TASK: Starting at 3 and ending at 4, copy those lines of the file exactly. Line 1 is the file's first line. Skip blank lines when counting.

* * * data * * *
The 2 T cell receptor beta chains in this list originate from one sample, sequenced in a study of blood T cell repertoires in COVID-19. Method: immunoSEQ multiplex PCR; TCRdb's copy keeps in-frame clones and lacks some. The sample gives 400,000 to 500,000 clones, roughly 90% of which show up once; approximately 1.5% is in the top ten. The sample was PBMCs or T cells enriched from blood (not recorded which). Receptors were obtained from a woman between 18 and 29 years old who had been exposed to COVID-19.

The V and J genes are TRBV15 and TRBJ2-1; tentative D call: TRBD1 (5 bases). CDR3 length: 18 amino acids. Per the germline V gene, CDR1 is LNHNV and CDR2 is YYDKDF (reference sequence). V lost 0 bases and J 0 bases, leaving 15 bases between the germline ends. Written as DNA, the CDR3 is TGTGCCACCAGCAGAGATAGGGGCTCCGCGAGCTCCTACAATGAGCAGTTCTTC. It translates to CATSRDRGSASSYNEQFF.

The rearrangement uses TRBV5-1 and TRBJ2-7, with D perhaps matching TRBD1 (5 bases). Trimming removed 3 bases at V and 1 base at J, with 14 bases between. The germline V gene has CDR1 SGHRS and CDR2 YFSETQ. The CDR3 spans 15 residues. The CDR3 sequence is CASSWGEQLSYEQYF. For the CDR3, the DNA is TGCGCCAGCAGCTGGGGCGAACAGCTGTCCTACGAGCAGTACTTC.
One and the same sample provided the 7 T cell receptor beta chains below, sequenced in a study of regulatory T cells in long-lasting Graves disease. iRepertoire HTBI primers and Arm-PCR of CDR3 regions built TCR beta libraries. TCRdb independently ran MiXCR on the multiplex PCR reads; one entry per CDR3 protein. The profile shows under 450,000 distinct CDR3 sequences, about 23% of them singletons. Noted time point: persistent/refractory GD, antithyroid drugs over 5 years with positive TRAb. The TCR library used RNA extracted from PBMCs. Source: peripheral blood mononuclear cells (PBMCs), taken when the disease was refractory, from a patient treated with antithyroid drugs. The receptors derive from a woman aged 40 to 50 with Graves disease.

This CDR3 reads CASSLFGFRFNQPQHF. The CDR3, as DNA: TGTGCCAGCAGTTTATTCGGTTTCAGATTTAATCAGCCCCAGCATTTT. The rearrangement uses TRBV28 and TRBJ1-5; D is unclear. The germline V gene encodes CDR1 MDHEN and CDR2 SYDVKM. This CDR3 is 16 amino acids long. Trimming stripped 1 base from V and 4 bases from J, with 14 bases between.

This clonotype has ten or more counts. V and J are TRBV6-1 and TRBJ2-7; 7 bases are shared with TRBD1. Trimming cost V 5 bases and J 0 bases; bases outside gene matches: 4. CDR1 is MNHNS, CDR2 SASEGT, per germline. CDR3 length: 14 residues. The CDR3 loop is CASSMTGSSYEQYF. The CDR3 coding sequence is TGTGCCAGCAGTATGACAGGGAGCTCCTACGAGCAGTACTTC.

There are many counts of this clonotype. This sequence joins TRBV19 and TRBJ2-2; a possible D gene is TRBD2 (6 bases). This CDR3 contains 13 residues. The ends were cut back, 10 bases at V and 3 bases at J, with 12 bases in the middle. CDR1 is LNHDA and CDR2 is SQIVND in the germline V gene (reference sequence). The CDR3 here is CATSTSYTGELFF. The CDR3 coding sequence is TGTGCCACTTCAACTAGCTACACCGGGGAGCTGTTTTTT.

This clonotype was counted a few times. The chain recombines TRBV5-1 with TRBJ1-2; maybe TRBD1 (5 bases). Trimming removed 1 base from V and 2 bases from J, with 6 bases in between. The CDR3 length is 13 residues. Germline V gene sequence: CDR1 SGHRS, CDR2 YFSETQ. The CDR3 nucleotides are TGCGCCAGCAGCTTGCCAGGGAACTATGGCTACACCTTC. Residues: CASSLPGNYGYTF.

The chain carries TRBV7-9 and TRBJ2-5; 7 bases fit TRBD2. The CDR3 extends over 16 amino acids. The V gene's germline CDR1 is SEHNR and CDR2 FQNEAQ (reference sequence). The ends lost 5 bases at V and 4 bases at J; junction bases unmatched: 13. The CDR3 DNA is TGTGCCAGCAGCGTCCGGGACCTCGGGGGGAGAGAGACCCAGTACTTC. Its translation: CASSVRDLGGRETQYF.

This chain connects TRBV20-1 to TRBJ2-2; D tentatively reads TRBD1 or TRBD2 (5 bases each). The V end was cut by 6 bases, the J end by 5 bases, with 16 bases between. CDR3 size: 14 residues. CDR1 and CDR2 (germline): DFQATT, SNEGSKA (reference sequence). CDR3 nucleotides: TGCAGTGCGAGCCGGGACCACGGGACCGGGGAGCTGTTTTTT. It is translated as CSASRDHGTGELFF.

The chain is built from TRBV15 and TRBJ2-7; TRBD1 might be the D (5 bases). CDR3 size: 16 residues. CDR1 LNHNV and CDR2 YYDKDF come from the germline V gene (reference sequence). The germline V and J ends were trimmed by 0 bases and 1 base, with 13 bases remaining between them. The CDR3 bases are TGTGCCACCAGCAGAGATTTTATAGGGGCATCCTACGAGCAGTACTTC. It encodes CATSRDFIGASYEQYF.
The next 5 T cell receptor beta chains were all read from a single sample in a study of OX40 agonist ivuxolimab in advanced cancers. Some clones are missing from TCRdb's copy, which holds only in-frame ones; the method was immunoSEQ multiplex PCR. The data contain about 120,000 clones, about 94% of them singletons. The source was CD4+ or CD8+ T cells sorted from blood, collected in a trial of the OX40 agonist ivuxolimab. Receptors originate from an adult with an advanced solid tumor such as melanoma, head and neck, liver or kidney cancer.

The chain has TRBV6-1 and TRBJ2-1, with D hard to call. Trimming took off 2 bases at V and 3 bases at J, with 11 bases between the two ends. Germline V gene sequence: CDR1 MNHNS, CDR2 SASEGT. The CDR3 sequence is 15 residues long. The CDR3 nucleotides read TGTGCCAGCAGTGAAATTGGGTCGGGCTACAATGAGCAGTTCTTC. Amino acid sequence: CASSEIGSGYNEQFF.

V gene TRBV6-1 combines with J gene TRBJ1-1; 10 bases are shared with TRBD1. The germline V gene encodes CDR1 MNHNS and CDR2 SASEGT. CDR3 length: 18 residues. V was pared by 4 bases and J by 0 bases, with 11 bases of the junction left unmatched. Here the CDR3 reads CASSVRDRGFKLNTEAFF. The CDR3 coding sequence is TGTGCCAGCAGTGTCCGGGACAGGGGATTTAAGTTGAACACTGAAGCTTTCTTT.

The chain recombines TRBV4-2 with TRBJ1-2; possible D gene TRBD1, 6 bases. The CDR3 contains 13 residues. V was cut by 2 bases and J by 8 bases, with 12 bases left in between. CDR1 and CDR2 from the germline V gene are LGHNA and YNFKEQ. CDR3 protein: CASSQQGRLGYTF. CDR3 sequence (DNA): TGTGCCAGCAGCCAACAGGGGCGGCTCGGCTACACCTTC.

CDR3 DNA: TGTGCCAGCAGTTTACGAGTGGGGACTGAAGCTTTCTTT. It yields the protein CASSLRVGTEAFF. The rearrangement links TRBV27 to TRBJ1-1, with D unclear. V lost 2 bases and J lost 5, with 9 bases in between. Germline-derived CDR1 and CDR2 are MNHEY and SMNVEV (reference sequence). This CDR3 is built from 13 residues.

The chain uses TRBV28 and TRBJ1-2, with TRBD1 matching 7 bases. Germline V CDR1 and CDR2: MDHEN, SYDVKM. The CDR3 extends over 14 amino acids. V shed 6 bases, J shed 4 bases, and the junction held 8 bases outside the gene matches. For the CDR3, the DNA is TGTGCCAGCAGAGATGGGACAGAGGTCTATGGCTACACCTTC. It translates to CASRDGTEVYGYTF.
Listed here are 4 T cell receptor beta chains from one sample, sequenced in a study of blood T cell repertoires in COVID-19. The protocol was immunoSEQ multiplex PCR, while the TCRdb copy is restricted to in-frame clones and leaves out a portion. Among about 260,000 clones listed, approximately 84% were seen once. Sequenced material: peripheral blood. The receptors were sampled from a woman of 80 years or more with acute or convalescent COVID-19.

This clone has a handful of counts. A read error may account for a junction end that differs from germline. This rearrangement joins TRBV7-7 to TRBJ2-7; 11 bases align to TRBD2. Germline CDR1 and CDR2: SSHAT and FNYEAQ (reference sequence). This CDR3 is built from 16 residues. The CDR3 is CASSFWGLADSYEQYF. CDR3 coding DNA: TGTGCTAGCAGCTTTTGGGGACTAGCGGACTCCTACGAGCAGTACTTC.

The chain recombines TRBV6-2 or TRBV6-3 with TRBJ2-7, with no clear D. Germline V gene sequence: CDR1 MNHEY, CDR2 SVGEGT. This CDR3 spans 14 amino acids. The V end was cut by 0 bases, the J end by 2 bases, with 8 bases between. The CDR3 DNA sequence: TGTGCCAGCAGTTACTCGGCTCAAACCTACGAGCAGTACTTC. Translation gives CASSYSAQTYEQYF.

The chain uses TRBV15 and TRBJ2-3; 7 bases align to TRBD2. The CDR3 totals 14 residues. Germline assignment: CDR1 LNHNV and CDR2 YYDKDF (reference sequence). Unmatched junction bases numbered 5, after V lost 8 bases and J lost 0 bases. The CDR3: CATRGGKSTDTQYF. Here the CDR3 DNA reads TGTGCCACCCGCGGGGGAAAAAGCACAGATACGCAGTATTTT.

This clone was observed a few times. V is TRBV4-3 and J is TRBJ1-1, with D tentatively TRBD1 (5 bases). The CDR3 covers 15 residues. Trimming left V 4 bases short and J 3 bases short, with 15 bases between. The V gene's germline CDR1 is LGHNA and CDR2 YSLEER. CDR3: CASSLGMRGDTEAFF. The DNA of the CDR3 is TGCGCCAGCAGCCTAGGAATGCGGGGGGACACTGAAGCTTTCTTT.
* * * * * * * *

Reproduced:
The rearrangement uses TRBV5-1 and TRBJ2-7, with D perhaps matching TRBD1 (5 bases). Trimming removed 3 bases at V and 1 base at J, with 14 bases between. The germline V gene has CDR1 SGHRS and CDR2 YFSETQ. The CDR3 spans 15 residues. The CDR3 sequence is CASSWGEQLSYEQYF. For the CDR3, the DNA is TGCGCCAGCAGCTGGGGCGAACAGCTGTCCTACGAGCAGTACTTC.
One and the same sample provided the 7 T cell receptor beta chains below, sequenced in a study of regulatory T cells in long-lasting Graves disease. iRepertoire HTBI primers and Arm-PCR of CDR3 regions built TCR beta libraries. TCRdb independently ran MiXCR on the multiplex PCR reads; one entry per CDR3 protein. The profile shows under 450,000 distinct CDR3 sequences, about 23% of them singletons. Noted time point: persistent/refractory GD, antithyroid drugs over 5 years with positive TRAb. The TCR library used RNA extracted from PBMCs. Source: peripheral blood mononuclear cells (PBMCs), taken when the disease was refractory, from a patient treated with antithyroid drugs. The receptors derive from a woman aged 40 to 50 with Graves disease.